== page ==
Just a Spoonful of Hallucinogens

I have watched Mary Poppins many times while growing up (and I still consider myself in the process of growing up), so I wasn’t sure what to expect when I saw the [off-] Broadway show on opening night in Spokane: Would it be a live version of the movie, nothing like it, or somewhere in between? On my “Poppometer,” I’d say it fell somewhere in between, and in a good way. Now before I go any further, let me set the record straight on two very important things:

  • I am not a professional broadway critic, no matter how delusional I am, and
  • I did not receive compensation to write a rave review, but I was given tickets by West Coast Entertainment in return for sharing my genuine thoughts.

Now that that’s out of the way, let’s move on. Spit spot.

Just a spoonful of hallucinogens you say?

Well, that’s what I finally inferred after all of these years of hearing, “just a spoonful of sugar makes the medicine go down.” But how did I come to that deduction? It’s quite simple, really. In the show, Mary Poppins gave spoonfuls of her “medicine” to the folks on Cherry Tree Lane, and when she did, the set turned into a dazzling display of colors, lights and wackiness. Now I’ve never partaken in hallucinogenic substances before (close your mouth, you’re not a codfish), but I imagine that if I did, my experience would be similar to that.

In the near future, we won’t teleport, we’ll umbrellate

It’s quite practical, really. Umbrellas are already a common accessory, particularly in geographic areas with high precipitation. Now all we need is some kind of clean, efficient quantum/ion drive that has omni-directional propulsion controls, and we’ll be all set. I enjoyed seeing Mary Poppins fly across the stage with her umbrella–it’s that extra touch that makes the show that much more magical. And come on, who wouldn’t want to sport the latest Coach, Louis Vuitton, or college/professional sports team-themed accessory that not only protects your body from unwanted moisture, but transports you quickly…and in style. Of course, you could always go with the timeless classic: parrot handle.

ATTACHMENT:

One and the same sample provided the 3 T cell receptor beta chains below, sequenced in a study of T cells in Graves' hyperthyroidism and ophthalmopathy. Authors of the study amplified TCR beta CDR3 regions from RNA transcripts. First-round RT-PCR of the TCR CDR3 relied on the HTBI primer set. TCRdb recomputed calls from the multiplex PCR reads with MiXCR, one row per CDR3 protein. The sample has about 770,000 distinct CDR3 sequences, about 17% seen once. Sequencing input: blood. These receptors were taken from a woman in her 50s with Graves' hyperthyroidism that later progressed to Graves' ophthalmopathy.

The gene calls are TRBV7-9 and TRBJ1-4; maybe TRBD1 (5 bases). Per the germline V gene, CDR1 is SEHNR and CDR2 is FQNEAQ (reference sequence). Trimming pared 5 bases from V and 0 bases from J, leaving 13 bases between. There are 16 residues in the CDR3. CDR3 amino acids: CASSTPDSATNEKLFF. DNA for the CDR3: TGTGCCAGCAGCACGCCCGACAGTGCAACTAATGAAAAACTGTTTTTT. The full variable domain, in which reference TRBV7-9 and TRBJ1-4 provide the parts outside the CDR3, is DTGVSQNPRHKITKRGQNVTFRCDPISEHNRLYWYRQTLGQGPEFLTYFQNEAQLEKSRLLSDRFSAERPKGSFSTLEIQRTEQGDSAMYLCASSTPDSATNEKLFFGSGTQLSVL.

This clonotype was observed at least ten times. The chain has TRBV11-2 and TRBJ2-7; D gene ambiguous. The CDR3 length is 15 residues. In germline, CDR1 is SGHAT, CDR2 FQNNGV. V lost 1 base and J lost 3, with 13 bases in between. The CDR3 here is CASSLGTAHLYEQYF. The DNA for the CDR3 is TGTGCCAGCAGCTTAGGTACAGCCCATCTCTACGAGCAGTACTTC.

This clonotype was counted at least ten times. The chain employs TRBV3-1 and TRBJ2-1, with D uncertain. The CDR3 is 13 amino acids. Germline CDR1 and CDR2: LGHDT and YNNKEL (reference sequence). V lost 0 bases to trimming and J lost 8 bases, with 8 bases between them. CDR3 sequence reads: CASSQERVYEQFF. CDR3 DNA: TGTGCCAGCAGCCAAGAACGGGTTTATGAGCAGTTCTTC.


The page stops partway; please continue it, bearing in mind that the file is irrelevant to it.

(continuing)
It’s four o’clock somewhere

The part of me that likes quirky things, such as meticulous attention to detail or lack thereof, searched for these throughout the show. I’m sure there were plenty that I overlooked, but the one that really stood out to me was the Roman numeral on the clock in the bank. Almost immediately, I noticed that it wasn’t the standard IV that you see when we write Roman numerals, but instead, was the traditional IIII that is seen on clocks. Surprised? Read the Wikipedia article on it. The set was practically perfect in every way. Bravo, set designers.

Can you hear me now?

I really wish I could think of another heading, rather than utilizing one of the most annoying marketing slogans of the 21st Century. But, I’m too lazy to think of something better, so you win, Verizon. My one major critique of the show was that even though we were sitting in prime seats, orchestra level, center, was that at times, it was difficult to hear what the actors were saying. Now, it’s quite possible that because this was opening night, they hadn’t quite worked out all the kinks yet. And hopefully the audio technicians and booth folks picked up on that for the remaining shows.

Now that song is stuck in my head

By far, my favorite musical number of the evening was “Step in Time,” which I don’t recall being as energetic in the movie. However, it surpassed the entertaining value of “Supercalifragilisticexpialidocious,” which was an interesting adaptation in itself (picking out letters from a “candy shop”). I practically wanted to quit my day job (if my coworkers are reading this, I’m not that serious…sorry) and become a chimney sweeper. And the choreography was fantastic.

A few other notables

And here are just a couple more takeaways from my experience:

  • While the Mary Poppins movie is geared towards kids, the Broadway show may not be ideal for them if they: aren’t able to sit still for a good hour at a time, are in the phase of asking questions about everything instead of just watching the show, would be overwhelmed by the lighting effects and potentially “dark parts” of the show (nannies fighting each other, giant toys/stuffed animals that terrorize kids, etc.).
  • Don’t expect it to follow the plot line of the movie. Yes, there are similarities, but be open-minded to an on-stage “interpretation” of the story.
  • As many times as you may want to yell out, “Will you be my nanny, Mary Poppins?” this isn’t the time or place for it.
  • Consider polling your friends afterwards as to whether Mary and Bert finally kiss au revoir style.
  • Child Protective Services wouldn’t approve of brimstone and treacle and cod liver oil.

See for yourself

If you’re interested in attending the show, you can visit the West Coast Entertainment Best of Broadway website for showtimes and tickets. It’s currently running in Spokane June 12-17, 2012.


About lkissler

Lance Kissler Lance’s specific field of expertise includes online marketing and communications, branding, health and crisis communications
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